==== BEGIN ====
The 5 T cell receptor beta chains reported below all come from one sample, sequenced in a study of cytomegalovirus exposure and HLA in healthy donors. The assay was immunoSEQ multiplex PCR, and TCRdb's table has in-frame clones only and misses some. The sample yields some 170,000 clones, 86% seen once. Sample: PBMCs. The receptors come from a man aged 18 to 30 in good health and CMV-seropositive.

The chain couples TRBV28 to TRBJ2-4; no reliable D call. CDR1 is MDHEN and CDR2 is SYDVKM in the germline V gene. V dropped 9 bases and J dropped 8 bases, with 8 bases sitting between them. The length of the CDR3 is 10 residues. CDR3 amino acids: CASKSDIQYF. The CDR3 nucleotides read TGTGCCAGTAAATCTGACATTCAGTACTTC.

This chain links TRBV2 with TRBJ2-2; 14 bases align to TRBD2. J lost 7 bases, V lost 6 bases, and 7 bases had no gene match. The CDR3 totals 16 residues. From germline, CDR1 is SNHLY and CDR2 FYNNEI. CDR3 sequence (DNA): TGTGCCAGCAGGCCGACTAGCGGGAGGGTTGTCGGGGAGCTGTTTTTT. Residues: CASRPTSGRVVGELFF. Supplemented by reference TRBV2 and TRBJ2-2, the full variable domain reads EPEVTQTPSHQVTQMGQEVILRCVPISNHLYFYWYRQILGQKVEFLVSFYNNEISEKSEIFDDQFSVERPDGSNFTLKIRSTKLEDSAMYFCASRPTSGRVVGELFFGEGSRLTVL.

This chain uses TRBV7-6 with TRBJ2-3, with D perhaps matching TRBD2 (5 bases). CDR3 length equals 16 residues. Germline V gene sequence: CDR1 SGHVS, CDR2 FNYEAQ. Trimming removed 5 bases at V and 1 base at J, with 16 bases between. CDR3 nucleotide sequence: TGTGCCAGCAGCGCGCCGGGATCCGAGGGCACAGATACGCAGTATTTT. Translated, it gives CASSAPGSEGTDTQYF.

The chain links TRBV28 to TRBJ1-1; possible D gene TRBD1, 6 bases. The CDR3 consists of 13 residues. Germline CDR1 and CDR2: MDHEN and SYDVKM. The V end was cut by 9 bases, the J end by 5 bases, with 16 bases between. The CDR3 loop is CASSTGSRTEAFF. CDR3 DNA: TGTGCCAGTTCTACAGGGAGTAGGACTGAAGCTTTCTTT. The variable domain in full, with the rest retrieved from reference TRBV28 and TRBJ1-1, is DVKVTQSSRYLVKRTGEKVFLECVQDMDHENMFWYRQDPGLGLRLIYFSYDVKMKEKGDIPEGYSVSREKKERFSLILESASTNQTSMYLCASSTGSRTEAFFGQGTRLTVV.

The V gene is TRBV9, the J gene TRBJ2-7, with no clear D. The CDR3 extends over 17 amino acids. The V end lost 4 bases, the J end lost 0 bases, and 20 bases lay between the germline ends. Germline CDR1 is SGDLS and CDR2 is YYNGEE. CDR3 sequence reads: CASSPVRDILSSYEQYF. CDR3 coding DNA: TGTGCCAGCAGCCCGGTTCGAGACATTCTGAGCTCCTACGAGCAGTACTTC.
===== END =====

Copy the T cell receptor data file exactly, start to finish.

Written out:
The 5 T cell receptor beta chains reported below all come from one sample, sequenced in a study of cytomegalovirus exposure and HLA in healthy donors. The assay was immunoSEQ multiplex PCR, and TCRdb's table has in-frame clones only and misses some. The sample yields some 170,000 clones, 86% seen once. Sample: PBMCs. The receptors come from a man aged 18 to 30 in good health and CMV-seropositive.

The chain couples TRBV28 to TRBJ2-4; no reliable D call. CDR1 is MDHEN and CDR2 is SYDVKM in the germline V gene. V dropped 9 bases and J dropped 8 bases, with 8 bases sitting between them. The length of the CDR3 is 10 residues. CDR3 amino acids: CASKSDIQYF. The CDR3 nucleotides read TGTGCCAGTAAATCTGACATTCAGTACTTC.

This chain links TRBV2 with TRBJ2-2; 14 bases align to TRBD2. J lost 7 bases, V lost 6 bases, and 7 bases had no gene match. The CDR3 totals 16 residues. From germline, CDR1 is SNHLY and CDR2 FYNNEI. CDR3 sequence (DNA): TGTGCCAGCAGGCCGACTAGCGGGAGGGTTGTCGGGGAGCTGTTTTTT. Residues: CASRPTSGRVVGELFF. Supplemented by reference TRBV2 and TRBJ2-2, the full variable domain reads EPEVTQTPSHQVTQMGQEVILRCVPISNHLYFYWYRQILGQKVEFLVSFYNNEISEKSEIFDDQFSVERPDGSNFTLKIRSTKLEDSAMYFCASRPTSGRVVGELFFGEGSRLTVL.

This chain uses TRBV7-6 with TRBJ2-3, with D perhaps matching TRBD2 (5 bases). CDR3 length equals 16 residues. Germline V gene sequence: CDR1 SGHVS, CDR2 FNYEAQ. Trimming removed 5 bases at V and 1 base at J, with 16 bases between. CDR3 nucleotide sequence: TGTGCCAGCAGCGCGCCGGGATCCGAGGGCACAGATACGCAGTATTTT. Translated, it gives CASSAPGSEGTDTQYF.

The chain links TRBV28 to TRBJ1-1; possible D gene TRBD1, 6 bases. The CDR3 consists of 13 residues. Germline CDR1 and CDR2: MDHEN and SYDVKM. The V end was cut by 9 bases, the J end by 5 bases, with 16 bases between. The CDR3 loop is CASSTGSRTEAFF. CDR3 DNA: TGTGCCAGTTCTACAGGGAGTAGGACTGAAGCTTTCTTT. The variable domain in full, with the rest retrieved from reference TRBV28 and TRBJ1-1, is DVKVTQSSRYLVKRTGEKVFLECVQDMDHENMFWYRQDPGLGLRLIYFSYDVKMKEKGDIPEGYSVSREKKERFSLILESASTNQTSMYLCASSTGSRTEAFFGQGTRLTVV.

The V gene is TRBV9, the J gene TRBJ2-7, with no clear D. The CDR3 extends over 17 amino acids. The V end lost 4 bases, the J end lost 0 bases, and 20 bases lay between the germline ends. Germline CDR1 is SGDLS and CDR2 is YYNGEE. CDR3 sequence reads: CASSPVRDILSSYEQYF. CDR3 coding DNA: TGTGCCAGCAGCCCGGTTCGAGACATTCTGAGCTCCTACGAGCAGTACTTC.